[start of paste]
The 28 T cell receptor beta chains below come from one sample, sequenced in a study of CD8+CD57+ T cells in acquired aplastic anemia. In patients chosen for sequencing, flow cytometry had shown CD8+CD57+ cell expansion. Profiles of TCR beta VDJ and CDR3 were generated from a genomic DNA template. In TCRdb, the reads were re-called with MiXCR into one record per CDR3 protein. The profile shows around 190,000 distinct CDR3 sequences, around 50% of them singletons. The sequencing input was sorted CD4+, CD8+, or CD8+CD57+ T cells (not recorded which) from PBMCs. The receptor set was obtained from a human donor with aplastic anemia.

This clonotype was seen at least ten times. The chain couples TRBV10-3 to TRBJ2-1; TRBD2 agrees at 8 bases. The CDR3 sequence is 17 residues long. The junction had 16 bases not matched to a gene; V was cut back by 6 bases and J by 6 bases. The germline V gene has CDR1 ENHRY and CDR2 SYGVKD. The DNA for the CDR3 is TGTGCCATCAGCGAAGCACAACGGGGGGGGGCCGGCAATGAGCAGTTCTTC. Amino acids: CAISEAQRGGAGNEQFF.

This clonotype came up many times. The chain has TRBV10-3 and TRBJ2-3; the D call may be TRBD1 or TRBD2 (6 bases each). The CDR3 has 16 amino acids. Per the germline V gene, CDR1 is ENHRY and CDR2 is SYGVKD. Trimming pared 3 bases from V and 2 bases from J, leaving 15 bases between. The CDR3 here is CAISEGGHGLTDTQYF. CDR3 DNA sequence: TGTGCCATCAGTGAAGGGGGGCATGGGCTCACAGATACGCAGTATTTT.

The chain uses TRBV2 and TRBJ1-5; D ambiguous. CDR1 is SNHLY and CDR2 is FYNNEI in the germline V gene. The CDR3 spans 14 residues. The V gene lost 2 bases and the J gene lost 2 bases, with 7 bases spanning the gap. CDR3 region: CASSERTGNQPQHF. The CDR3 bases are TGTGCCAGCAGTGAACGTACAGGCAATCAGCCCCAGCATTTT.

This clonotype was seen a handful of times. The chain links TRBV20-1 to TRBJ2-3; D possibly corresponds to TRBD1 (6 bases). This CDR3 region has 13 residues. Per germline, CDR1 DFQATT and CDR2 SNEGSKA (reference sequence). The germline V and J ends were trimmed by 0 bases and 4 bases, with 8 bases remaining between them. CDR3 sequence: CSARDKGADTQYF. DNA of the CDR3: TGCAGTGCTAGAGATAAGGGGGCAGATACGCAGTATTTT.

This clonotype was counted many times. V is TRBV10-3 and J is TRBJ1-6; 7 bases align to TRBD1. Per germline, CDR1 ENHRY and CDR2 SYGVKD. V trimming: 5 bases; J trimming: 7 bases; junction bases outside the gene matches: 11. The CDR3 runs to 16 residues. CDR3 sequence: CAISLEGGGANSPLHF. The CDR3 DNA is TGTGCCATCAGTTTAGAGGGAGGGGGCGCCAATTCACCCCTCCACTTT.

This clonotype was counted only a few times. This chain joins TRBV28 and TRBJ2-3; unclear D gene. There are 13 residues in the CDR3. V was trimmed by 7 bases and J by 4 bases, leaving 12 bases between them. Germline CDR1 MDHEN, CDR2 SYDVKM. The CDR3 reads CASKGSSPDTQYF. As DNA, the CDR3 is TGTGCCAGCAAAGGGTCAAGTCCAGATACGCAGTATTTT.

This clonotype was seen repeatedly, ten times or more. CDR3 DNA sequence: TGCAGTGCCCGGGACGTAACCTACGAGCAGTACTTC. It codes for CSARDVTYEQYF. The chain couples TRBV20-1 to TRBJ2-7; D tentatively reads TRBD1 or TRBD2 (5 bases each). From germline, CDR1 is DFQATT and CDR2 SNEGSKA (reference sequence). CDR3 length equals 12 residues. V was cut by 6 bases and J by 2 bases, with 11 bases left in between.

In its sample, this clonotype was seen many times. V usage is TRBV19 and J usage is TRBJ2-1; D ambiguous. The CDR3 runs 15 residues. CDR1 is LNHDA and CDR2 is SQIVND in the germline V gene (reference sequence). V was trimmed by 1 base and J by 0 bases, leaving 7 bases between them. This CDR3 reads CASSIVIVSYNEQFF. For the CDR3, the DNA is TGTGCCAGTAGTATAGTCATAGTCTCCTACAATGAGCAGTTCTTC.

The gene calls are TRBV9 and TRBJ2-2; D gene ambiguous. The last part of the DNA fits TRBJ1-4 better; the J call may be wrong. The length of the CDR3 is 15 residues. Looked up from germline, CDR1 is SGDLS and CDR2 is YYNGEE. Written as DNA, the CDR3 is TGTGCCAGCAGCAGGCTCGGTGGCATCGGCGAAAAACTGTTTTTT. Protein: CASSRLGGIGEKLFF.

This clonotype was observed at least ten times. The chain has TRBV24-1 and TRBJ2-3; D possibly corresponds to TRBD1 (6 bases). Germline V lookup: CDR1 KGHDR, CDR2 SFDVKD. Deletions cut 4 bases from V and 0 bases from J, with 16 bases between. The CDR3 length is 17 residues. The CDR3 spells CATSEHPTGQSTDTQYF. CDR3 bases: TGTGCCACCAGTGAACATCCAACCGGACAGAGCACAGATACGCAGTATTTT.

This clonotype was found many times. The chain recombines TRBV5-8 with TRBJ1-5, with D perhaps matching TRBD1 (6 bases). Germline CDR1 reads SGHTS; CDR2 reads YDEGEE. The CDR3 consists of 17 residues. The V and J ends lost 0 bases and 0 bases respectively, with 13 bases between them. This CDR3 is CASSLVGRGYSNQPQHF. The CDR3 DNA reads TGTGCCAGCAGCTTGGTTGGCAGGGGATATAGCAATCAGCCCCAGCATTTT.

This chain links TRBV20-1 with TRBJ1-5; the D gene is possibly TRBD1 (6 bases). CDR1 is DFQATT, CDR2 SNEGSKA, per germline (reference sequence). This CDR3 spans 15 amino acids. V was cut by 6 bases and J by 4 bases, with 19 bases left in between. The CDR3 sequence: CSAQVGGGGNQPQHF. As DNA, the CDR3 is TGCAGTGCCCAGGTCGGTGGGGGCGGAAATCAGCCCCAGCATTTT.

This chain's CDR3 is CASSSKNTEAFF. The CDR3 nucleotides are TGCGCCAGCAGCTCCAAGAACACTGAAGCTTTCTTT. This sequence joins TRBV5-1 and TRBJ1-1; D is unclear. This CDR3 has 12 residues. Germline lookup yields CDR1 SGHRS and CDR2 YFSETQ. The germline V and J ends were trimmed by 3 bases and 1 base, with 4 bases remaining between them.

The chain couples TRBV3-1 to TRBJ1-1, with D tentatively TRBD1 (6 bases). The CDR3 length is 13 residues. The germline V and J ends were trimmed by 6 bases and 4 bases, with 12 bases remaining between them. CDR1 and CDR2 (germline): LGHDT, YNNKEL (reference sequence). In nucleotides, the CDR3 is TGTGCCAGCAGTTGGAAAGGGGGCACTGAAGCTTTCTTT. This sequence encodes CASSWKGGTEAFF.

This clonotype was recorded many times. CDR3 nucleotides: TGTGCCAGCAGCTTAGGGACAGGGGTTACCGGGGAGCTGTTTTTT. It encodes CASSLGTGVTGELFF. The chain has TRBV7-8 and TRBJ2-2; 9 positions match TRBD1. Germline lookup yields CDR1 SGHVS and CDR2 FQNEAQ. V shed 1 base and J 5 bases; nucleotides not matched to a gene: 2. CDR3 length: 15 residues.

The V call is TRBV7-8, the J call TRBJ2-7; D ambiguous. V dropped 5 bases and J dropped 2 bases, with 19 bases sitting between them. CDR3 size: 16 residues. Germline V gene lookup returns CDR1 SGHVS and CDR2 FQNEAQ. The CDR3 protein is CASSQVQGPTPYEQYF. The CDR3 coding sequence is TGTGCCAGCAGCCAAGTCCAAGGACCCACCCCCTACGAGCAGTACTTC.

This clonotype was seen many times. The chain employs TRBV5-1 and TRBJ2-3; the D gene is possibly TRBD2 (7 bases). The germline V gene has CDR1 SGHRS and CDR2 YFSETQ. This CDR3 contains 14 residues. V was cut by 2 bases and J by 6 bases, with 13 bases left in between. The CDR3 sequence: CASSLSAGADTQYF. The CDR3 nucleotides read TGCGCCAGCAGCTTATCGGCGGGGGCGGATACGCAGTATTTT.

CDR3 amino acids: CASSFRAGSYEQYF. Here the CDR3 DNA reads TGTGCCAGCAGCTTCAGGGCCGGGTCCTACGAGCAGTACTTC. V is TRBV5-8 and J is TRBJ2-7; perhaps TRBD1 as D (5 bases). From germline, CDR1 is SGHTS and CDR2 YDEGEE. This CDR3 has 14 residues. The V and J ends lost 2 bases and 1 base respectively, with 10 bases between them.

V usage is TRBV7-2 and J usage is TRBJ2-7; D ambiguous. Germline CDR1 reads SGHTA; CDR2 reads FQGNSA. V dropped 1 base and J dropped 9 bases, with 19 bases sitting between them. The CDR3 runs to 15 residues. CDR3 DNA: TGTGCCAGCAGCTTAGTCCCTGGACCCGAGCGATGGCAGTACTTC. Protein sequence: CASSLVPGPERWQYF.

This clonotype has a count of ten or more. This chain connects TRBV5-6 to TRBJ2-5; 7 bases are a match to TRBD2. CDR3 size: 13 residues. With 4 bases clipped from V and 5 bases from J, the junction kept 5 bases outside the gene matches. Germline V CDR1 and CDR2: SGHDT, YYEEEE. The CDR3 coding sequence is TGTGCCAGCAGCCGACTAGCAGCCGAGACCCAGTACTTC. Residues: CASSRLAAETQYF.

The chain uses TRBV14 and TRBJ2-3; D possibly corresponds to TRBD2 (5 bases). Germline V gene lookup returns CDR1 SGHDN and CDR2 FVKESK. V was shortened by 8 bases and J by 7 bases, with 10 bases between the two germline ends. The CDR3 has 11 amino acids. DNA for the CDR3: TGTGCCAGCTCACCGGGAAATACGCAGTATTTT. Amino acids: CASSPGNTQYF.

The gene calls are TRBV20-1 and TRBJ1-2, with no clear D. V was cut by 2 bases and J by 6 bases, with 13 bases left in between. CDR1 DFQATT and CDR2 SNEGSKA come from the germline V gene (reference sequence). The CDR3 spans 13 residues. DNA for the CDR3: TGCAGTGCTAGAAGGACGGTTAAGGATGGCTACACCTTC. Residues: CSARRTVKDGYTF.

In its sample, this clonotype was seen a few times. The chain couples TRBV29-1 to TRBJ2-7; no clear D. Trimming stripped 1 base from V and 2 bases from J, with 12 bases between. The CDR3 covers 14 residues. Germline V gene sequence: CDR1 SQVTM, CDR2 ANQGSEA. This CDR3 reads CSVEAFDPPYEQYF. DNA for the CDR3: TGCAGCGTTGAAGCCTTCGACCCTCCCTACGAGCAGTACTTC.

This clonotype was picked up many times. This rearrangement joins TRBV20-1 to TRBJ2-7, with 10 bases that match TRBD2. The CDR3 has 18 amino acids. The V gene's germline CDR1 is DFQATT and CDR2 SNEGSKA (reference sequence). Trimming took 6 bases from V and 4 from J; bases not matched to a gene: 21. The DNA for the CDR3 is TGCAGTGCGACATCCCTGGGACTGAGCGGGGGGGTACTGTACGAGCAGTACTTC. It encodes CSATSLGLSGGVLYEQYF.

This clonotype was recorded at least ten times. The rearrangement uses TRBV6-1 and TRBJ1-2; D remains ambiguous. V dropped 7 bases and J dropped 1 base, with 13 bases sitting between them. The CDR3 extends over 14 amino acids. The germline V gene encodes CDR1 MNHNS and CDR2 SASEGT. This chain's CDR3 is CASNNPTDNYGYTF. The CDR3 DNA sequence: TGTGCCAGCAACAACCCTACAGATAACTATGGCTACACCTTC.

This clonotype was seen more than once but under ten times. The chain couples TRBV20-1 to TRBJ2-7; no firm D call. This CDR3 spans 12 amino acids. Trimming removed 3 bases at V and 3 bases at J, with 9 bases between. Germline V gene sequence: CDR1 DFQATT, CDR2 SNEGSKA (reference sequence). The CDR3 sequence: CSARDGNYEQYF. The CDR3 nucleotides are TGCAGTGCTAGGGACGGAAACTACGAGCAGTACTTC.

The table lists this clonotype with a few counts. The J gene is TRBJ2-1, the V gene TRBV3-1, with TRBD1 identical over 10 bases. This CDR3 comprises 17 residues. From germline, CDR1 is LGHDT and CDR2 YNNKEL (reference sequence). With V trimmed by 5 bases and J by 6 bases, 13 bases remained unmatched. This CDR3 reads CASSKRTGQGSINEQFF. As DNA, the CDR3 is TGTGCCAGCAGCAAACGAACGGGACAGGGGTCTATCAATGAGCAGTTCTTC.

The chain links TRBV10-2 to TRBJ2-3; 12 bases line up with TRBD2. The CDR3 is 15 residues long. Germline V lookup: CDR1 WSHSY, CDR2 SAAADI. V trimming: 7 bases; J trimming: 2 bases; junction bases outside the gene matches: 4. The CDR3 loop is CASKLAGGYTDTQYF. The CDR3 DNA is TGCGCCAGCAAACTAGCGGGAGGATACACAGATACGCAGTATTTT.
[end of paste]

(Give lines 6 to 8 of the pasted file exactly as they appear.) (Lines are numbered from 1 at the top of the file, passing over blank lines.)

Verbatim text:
This clonotype was counted many times. V is TRBV10-3 and J is TRBJ1-6; 7 bases align to TRBD1. Per germline, CDR1 ENHRY and CDR2 SYGVKD. V trimming: 5 bases; J trimming: 7 bases; junction bases outside the gene matches: 11. The CDR3 runs to 16 residues. CDR3 sequence: CAISLEGGGANSPLHF. The CDR3 DNA is TGTGCCATCAGTTTAGAGGGAGGGGGCGCCAATTCACCCCTCCACTTT.

This clonotype was counted only a few times. This chain joins TRBV28 and TRBJ2-3; unclear D gene. There are 13 residues in the CDR3. V was trimmed by 7 bases and J by 4 bases, leaving 12 bases between them. Germline CDR1 MDHEN, CDR2 SYDVKM. The CDR3 reads CASKGSSPDTQYF. As DNA, the CDR3 is TGTGCCAGCAAAGGGTCAAGTCCAGATACGCAGTATTTT.

This clonotype was seen repeatedly, ten times or more. CDR3 DNA sequence: TGCAGTGCCCGGGACGTAACCTACGAGCAGTACTTC. It codes for CSARDVTYEQYF. The chain couples TRBV20-1 to TRBJ2-7; D tentatively reads TRBD1 or TRBD2 (5 bases each). From germline, CDR1 is DFQATT and CDR2 SNEGSKA (reference sequence). CDR3 length equals 12 residues. V was cut by 6 bases and J by 2 bases, with 11 bases left in between.